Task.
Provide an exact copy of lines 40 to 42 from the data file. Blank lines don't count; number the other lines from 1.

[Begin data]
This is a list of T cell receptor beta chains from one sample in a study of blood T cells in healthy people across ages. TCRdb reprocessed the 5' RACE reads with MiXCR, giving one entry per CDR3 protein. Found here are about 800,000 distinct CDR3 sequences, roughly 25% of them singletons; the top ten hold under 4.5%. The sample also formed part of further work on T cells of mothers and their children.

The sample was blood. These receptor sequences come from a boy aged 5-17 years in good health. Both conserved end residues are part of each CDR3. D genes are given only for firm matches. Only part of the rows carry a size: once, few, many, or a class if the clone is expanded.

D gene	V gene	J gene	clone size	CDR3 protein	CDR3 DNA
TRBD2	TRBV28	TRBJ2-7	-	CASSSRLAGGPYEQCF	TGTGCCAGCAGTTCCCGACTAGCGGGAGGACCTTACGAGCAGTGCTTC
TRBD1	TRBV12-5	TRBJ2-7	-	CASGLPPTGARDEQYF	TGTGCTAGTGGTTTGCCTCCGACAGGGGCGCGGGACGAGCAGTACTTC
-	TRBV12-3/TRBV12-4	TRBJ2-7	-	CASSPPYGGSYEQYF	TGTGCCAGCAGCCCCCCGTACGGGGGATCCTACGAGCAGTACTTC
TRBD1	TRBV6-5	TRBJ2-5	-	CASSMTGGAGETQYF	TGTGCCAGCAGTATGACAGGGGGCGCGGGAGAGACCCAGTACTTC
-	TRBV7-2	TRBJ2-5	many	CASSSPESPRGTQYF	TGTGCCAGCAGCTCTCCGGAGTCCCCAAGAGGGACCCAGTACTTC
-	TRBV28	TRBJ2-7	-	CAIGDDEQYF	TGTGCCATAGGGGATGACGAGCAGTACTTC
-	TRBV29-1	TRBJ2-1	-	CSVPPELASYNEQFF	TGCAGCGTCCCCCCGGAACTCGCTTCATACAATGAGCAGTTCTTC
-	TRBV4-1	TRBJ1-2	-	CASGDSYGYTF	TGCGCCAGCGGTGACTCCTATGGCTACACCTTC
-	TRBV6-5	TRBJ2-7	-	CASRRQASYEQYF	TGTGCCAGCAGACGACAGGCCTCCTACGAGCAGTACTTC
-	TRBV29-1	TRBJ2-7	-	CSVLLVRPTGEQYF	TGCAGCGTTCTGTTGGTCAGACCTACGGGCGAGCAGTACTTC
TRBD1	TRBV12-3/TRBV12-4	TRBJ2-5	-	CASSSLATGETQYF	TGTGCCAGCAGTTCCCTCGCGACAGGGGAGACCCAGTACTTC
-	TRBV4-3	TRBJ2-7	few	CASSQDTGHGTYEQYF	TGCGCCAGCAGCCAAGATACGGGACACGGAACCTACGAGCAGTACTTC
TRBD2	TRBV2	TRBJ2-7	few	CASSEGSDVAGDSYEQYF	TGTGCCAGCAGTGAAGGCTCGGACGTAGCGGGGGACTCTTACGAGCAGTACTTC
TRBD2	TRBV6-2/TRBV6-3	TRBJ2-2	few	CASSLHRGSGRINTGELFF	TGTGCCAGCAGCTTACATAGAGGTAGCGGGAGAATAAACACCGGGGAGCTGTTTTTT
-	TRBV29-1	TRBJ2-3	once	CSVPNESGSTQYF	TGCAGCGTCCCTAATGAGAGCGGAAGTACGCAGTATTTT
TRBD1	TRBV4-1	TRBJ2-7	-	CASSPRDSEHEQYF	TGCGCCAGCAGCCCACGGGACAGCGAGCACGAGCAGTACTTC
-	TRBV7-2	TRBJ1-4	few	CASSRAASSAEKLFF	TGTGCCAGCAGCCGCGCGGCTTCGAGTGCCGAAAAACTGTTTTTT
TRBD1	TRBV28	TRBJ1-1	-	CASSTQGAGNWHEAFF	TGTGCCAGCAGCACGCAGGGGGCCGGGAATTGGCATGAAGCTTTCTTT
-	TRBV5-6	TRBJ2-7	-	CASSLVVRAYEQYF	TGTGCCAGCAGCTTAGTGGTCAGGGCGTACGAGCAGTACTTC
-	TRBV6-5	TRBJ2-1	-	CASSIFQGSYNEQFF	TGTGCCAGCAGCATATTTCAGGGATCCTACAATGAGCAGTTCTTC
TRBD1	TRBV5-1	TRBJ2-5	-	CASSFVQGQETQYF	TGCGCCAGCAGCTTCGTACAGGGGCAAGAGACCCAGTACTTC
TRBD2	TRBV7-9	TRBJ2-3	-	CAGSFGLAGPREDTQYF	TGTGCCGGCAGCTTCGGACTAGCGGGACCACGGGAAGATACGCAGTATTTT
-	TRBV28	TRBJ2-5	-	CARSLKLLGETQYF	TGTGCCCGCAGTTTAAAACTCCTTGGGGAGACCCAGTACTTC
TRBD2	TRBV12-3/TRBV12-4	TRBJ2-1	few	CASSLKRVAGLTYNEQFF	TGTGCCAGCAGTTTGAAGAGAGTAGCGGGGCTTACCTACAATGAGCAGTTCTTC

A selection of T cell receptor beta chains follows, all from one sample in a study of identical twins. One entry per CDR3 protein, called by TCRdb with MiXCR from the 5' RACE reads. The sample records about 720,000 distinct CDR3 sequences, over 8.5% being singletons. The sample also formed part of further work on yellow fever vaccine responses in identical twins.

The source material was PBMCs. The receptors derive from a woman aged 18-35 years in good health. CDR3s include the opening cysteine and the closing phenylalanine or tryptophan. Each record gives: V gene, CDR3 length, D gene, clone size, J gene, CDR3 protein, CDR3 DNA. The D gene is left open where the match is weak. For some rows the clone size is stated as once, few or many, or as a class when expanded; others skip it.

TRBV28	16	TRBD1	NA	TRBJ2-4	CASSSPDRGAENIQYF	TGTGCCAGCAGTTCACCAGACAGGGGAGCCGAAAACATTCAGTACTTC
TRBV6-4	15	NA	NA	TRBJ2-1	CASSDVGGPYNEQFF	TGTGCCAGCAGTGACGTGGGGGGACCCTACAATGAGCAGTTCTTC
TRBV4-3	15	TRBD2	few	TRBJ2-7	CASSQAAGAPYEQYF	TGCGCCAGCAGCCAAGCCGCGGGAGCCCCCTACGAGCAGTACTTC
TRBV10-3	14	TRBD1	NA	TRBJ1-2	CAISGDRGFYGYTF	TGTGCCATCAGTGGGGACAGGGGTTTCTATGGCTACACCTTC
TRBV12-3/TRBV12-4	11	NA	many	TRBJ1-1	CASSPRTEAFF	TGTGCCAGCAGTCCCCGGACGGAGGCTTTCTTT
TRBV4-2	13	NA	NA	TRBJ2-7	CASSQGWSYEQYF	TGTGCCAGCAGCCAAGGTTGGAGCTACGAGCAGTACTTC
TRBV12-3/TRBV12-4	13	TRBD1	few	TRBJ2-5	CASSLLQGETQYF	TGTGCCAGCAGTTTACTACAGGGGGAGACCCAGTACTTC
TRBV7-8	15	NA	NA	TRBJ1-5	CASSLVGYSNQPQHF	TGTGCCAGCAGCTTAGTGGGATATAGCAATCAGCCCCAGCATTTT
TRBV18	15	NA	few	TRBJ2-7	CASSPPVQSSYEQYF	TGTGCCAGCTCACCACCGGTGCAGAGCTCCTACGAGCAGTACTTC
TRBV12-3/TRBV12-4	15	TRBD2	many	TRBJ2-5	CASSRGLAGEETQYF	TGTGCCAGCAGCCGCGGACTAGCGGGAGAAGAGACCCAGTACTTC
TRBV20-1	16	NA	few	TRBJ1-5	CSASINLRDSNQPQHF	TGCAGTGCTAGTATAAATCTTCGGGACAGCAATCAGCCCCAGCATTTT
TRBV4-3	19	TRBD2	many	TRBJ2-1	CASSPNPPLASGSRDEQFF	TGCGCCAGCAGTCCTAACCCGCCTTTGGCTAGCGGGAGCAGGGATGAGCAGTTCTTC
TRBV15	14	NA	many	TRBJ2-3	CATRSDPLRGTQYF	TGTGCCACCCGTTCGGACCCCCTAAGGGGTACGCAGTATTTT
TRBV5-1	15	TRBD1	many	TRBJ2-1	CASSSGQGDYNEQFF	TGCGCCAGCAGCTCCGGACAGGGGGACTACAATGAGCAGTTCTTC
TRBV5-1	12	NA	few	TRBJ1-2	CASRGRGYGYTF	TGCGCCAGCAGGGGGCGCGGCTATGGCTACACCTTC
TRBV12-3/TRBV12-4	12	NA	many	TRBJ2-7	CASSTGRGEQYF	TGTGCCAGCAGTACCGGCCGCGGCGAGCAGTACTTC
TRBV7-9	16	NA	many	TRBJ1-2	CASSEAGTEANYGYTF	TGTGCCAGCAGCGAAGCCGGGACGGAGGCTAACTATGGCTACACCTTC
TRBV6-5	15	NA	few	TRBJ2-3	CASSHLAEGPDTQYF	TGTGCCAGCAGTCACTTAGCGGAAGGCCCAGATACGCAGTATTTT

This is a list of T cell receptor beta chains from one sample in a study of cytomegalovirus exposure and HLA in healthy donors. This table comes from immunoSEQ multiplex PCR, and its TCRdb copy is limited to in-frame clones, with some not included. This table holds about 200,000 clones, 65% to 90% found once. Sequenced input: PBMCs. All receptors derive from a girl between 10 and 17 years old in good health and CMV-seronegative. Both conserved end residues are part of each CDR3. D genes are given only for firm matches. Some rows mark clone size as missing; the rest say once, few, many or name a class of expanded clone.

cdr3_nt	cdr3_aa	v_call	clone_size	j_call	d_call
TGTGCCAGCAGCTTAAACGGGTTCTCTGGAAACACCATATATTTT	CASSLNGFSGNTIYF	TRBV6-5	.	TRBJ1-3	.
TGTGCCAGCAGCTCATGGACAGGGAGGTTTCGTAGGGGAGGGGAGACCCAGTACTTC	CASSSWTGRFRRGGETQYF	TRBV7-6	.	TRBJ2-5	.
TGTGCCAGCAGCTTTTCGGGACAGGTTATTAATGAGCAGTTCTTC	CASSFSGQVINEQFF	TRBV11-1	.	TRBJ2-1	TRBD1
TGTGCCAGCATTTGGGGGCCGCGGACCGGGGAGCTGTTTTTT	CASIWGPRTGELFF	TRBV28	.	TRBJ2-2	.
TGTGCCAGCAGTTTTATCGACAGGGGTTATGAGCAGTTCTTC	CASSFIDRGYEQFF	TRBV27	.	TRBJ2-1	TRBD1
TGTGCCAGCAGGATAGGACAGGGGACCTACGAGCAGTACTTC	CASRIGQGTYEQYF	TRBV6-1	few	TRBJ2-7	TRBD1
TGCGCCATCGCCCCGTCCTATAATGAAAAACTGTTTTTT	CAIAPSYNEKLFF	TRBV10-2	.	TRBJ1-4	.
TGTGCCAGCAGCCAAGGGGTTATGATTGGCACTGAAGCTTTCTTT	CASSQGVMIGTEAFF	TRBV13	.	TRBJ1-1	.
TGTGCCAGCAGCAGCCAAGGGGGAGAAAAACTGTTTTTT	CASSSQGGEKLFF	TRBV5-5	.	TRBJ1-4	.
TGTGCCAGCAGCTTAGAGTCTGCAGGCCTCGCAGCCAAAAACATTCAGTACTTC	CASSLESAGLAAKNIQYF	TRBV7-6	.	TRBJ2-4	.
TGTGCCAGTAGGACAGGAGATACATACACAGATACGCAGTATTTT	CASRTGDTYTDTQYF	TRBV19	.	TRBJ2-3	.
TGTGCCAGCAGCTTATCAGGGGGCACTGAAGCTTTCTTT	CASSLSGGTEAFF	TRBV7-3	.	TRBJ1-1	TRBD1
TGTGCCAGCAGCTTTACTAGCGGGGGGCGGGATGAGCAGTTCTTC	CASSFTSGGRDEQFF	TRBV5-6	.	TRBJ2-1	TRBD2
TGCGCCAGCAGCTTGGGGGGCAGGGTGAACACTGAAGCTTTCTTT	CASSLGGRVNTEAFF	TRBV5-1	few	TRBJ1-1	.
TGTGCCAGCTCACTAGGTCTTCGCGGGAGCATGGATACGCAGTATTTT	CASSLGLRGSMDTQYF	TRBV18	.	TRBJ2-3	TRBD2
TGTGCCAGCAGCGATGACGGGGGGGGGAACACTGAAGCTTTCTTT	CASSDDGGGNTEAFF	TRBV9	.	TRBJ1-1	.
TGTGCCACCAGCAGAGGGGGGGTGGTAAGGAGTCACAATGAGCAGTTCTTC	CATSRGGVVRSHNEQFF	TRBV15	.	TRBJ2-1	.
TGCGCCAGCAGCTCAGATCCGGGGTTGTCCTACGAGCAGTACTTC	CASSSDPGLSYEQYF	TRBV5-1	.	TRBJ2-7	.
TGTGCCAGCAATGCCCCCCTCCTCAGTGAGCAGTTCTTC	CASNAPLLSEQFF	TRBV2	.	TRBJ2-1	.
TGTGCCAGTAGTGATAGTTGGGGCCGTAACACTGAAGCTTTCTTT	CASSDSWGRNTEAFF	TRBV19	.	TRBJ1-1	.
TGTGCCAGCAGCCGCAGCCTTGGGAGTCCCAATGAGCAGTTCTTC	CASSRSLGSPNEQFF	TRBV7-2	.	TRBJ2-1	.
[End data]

TRBV20-1	16	NA	few	TRBJ1-5	CSASINLRDSNQPQHF	TGCAGTGCTAGTATAAATCTTCGGGACAGCAATCAGCCCCAGCATTTT
TRBV4-3	19	TRBD2	many	TRBJ2-1	CASSPNPPLASGSRDEQFF	TGCGCCAGCAGTCCTAACCCGCCTTTGGCTAGCGGGAGCAGGGATGAGCAGTTCTTC
TRBV15	14	NA	many	TRBJ2-3	CATRSDPLRGTQYF	TGTGCCACCCGTTCGGACCCCCTAAGGGGTACGCAGTATTTT